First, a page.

Left or right?
Are we really the masters of our choices?
Much of Economics assumes that individuals have access to everything they need to make a decision and do so rationally and without bias.
Much of Psychology has taught us that bias is an unavoidable part of life and it is rare for anyone to have access to or consider the full set of data available before making a decision. Behavioural science brings these two elements together and considers the extent to which individuals can and do act rationally in the face of human limitations, how to model those limitations and how to predict behaviour when psychological biases are taken into account.
Researchers in Warwick have been active in this area for decades, developing pioneering models of decision-making, working to understand the theory behind behavioural biases and running laboratory and field experiments to test and understand human behaviour in realistic settings. Our focus has been on the full spectrum of important variables ranging from personality, attitudes towards risk and time, the heuristic and bounded methods that people use when considering complex decisions, traditional and alternative ways to model decision-making, through to novel and under-researched areas such as the interaction between mood and behaviour, and the lessons that can be drawn from data science.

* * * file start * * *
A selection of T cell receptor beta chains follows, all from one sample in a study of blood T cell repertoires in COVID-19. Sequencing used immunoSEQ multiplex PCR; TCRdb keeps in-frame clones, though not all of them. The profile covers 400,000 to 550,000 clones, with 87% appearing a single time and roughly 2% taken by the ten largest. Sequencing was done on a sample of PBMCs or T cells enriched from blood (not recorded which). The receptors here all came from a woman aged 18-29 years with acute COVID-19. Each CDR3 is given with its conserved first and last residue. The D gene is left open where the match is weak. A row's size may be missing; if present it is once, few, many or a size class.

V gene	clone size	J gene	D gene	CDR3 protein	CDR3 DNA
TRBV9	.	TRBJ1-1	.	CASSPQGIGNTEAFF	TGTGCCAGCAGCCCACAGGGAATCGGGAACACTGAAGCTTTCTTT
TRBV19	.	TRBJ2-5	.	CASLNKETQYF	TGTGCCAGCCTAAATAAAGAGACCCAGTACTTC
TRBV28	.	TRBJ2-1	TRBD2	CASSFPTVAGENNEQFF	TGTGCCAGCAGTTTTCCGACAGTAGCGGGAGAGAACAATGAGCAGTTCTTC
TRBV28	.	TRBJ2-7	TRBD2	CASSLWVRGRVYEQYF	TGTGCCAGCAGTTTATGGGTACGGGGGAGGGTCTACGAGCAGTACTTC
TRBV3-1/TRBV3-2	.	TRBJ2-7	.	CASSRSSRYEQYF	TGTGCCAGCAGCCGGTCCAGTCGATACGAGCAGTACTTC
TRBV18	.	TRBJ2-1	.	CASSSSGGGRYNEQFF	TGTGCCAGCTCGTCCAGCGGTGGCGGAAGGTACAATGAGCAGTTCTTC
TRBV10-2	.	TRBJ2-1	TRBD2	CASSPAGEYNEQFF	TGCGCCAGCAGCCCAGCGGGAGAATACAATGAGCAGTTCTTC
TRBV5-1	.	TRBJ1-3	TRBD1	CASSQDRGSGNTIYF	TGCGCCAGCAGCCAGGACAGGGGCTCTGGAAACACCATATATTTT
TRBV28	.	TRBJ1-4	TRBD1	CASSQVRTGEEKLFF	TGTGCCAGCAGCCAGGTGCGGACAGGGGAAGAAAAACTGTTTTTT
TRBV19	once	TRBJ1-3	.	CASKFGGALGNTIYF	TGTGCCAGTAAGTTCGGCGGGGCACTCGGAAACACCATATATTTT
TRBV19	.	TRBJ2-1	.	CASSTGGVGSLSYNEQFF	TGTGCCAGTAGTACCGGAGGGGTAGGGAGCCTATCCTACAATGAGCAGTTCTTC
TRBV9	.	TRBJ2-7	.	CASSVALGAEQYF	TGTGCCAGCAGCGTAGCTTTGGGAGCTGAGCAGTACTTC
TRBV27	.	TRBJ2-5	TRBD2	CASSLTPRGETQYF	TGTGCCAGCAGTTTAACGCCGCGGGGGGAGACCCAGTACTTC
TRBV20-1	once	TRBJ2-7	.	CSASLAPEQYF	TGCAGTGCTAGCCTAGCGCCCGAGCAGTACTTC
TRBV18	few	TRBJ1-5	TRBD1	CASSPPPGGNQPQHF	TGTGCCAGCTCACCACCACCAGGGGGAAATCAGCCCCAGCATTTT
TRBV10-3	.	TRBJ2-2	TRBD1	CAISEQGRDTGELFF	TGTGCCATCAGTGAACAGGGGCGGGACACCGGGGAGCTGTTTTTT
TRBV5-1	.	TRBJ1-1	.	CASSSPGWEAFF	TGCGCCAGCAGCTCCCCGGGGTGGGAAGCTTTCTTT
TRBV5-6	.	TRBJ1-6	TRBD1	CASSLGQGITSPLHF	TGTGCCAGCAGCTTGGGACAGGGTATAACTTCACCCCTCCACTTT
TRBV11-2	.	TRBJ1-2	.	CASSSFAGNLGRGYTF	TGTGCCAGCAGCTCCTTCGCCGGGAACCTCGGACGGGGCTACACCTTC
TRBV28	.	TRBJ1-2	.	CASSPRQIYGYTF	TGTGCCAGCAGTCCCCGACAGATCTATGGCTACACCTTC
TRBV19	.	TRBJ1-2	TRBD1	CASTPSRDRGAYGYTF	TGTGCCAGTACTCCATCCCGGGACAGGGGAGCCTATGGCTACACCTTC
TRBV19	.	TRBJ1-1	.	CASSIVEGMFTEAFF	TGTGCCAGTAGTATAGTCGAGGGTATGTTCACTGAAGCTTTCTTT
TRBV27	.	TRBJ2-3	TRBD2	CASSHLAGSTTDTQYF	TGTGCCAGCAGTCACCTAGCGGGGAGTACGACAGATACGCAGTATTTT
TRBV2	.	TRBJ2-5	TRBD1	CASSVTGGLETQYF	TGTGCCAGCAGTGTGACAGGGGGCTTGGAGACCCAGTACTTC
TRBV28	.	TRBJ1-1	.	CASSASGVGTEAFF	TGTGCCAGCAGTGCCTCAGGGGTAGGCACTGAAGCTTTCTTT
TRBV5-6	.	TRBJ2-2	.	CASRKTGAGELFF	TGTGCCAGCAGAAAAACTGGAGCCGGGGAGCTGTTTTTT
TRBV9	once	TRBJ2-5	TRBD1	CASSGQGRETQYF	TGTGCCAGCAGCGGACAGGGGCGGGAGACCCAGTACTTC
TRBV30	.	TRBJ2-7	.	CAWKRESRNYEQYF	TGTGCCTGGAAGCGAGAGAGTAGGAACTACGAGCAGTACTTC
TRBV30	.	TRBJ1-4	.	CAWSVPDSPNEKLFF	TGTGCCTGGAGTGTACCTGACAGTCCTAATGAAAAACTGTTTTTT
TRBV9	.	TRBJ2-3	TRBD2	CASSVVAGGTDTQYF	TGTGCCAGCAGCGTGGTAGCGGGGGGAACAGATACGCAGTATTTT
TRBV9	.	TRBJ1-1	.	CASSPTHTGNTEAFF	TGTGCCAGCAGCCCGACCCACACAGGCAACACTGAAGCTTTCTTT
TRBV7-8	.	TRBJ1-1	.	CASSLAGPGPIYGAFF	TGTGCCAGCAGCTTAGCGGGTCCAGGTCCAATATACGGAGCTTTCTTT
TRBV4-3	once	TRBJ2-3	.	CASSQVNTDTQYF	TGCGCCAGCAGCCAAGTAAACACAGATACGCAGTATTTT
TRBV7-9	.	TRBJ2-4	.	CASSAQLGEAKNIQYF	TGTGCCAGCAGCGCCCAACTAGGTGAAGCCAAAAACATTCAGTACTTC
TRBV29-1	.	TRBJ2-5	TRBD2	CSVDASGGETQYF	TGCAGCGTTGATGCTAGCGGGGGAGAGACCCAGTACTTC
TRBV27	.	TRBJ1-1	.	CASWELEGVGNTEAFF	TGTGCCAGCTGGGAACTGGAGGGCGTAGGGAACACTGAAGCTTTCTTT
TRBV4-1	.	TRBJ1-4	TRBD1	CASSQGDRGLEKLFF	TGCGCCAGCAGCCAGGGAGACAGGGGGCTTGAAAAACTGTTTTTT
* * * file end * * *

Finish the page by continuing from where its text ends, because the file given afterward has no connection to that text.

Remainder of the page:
- 'Self-awareness and Dishonesty'
Ceren Bengu Cibik & Daniel Sgro 2020
Warwick Economics Research Papers 1307
- 'Evaluating the Sunk Cost Effect'
David Ronayne, Daniel Sgroi & Anthony Tuckwell, 2020
CAGE WP 475, 2020.
- 'Small Talk and Theory of Mind in Strategic Decision-Making'
Neha Bose & Daniel Sgroi, 2019
CAGE WP 409
- 'Ignoring Good Advice'
David Ronayne & Daniel Sgroi, 2018
Warwick Economics Research Papers 1150